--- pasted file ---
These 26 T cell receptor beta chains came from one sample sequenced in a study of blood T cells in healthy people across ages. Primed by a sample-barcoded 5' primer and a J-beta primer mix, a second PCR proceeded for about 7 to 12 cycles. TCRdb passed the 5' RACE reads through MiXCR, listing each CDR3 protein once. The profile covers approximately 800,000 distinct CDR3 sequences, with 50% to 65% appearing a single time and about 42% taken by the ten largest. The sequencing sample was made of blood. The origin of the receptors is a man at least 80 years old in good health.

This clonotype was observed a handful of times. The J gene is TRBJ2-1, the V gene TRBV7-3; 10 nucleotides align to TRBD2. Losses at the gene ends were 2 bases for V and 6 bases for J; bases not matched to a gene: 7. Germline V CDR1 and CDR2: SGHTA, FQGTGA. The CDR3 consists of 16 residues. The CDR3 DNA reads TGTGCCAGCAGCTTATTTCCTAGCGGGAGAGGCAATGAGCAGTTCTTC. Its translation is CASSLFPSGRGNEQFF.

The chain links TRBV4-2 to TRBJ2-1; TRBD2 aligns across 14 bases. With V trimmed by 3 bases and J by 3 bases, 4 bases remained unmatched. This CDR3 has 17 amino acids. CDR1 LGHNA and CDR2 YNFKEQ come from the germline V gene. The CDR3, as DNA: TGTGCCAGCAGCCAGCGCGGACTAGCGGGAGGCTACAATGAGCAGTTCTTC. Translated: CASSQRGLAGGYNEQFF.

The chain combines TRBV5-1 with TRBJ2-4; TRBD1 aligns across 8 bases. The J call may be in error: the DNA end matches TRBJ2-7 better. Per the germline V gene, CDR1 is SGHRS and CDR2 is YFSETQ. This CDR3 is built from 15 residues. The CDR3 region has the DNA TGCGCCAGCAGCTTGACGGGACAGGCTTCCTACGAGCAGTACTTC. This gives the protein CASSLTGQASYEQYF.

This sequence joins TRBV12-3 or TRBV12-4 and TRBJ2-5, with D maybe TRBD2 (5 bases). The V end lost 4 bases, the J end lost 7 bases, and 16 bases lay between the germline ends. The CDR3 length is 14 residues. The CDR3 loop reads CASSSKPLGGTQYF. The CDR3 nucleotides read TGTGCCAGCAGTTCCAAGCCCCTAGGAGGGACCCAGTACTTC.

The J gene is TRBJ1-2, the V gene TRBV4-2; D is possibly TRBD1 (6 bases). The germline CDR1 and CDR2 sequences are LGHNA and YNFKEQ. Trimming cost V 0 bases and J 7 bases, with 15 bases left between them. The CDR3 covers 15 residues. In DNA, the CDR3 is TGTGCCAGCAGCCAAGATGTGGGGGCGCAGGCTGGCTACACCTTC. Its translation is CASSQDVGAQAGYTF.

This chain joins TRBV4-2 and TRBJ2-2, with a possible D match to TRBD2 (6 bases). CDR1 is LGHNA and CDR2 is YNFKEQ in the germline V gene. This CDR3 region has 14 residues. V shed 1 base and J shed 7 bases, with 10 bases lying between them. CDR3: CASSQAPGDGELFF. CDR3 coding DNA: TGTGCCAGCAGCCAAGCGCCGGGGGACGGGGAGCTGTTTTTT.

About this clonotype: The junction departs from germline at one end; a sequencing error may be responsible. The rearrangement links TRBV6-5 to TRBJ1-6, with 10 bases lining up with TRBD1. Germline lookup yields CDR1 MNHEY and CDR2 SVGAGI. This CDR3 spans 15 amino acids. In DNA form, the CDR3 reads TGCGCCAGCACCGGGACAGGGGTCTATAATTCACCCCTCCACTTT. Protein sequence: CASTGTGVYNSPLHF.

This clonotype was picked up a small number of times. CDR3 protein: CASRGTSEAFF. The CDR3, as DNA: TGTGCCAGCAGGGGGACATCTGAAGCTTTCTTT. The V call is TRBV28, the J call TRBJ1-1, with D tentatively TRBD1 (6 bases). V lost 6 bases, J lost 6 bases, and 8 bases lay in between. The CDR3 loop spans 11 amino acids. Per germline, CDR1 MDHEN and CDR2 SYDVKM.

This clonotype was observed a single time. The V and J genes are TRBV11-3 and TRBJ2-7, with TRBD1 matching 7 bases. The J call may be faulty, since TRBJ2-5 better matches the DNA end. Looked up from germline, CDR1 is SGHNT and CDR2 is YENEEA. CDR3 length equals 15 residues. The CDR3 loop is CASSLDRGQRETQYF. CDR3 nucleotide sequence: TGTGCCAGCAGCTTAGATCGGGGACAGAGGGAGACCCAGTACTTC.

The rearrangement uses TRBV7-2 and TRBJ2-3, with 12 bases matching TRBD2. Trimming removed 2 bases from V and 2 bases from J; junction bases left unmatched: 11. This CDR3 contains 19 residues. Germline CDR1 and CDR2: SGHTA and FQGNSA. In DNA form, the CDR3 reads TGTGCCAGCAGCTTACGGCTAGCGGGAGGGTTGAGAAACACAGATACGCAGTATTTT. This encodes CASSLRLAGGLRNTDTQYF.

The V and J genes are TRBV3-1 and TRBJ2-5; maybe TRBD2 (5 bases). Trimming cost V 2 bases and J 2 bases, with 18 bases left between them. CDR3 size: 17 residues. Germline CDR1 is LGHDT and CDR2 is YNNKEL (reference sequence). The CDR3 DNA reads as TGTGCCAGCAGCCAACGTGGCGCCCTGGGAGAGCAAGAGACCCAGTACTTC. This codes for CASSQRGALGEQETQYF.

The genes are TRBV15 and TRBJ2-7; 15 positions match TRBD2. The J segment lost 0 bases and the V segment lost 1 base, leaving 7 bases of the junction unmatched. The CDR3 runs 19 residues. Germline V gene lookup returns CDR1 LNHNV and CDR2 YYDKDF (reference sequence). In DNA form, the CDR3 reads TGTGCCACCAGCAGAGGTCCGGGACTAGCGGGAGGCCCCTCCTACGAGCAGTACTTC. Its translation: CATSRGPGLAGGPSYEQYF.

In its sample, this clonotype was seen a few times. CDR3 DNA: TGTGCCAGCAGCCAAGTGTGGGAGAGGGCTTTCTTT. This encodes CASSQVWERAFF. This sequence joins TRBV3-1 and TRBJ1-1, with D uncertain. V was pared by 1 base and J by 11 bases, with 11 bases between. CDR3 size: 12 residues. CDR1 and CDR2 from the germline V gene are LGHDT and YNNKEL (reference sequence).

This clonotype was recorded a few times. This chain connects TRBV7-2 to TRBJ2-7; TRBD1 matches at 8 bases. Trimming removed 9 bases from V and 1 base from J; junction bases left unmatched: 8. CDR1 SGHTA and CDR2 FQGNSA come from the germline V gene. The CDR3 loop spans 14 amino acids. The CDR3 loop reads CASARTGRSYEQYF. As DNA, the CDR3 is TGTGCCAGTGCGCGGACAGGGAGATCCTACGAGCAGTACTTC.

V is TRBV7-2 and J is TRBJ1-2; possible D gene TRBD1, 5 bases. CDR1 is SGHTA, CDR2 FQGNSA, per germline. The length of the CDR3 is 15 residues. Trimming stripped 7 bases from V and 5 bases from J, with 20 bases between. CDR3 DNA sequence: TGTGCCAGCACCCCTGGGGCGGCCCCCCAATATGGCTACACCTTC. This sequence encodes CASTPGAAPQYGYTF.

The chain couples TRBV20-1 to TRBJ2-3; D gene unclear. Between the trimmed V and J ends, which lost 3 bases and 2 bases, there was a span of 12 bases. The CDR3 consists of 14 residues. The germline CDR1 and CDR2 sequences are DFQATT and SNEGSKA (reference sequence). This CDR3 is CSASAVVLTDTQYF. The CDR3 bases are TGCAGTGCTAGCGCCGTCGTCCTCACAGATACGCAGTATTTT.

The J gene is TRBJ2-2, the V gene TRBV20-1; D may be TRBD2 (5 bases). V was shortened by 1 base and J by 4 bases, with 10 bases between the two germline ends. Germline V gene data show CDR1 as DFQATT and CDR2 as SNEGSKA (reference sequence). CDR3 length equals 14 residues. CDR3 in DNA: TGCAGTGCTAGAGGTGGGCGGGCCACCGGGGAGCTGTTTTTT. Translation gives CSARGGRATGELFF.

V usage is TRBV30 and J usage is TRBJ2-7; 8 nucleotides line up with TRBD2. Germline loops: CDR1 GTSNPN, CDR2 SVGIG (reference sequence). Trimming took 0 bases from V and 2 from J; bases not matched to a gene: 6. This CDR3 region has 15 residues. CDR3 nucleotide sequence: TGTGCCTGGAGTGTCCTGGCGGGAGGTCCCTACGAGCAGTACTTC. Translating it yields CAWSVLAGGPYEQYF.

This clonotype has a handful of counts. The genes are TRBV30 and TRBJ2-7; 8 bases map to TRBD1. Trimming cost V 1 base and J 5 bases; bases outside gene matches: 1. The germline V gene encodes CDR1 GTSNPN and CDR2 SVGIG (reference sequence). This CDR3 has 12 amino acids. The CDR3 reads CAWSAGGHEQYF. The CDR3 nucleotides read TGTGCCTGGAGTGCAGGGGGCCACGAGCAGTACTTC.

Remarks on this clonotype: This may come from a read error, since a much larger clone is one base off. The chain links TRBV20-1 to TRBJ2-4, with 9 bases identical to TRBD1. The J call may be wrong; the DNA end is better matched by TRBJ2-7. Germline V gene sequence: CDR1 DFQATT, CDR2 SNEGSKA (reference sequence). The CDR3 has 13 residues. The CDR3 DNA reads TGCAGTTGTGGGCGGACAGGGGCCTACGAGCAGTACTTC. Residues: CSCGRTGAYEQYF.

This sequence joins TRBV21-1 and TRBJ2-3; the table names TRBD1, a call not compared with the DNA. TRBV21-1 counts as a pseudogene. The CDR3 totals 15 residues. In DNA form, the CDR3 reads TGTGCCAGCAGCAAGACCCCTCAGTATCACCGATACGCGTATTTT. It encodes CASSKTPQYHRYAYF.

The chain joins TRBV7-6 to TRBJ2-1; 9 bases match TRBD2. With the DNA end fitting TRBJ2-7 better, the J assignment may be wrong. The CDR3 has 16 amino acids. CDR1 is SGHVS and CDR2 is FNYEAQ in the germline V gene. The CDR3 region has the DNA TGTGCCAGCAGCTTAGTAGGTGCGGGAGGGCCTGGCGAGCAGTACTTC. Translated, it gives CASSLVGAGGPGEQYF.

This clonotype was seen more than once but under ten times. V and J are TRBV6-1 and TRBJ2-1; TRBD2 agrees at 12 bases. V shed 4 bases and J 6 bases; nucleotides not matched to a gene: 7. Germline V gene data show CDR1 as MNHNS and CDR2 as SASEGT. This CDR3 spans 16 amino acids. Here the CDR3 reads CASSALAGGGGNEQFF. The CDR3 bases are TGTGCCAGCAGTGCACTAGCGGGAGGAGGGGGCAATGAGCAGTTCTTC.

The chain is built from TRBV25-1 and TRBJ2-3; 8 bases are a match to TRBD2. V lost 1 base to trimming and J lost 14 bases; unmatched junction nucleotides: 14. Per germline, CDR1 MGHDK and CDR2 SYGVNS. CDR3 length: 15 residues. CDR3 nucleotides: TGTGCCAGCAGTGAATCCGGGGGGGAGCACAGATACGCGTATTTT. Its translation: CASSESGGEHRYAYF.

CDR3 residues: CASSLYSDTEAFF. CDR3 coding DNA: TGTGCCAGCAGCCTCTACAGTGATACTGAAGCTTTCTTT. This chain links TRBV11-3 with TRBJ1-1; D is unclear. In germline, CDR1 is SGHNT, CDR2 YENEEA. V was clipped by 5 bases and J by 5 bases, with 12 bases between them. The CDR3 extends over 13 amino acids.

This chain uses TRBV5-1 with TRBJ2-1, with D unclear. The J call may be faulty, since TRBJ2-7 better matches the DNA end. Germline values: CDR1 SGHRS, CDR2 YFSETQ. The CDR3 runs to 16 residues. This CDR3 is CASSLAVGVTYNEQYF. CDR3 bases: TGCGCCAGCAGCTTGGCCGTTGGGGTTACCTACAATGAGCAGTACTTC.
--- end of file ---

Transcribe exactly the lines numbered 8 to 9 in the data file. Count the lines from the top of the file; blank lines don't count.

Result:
About this clonotype: The junction departs from germline at one end; a sequencing error may be responsible. The rearrangement links TRBV6-5 to TRBJ1-6, with 10 bases lining up with TRBD1. Germline lookup yields CDR1 MNHEY and CDR2 SVGAGI. This CDR3 spans 15 amino acids. In DNA form, the CDR3 reads TGCGCCAGCACCGGGACAGGGGTCTATAATTCACCCCTCCACTTT. Protein sequence: CASTGTGVYNSPLHF.

This clonotype was picked up a small number of times. CDR3 protein: CASRGTSEAFF. The CDR3, as DNA: TGTGCCAGCAGGGGGACATCTGAAGCTTTCTTT. The V call is TRBV28, the J call TRBJ1-1, with D tentatively TRBD1 (6 bases). V lost 6 bases, J lost 6 bases, and 8 bases lay in between. The CDR3 loop spans 11 amino acids. Per germline, CDR1 MDHEN and CDR2 SYDVKM.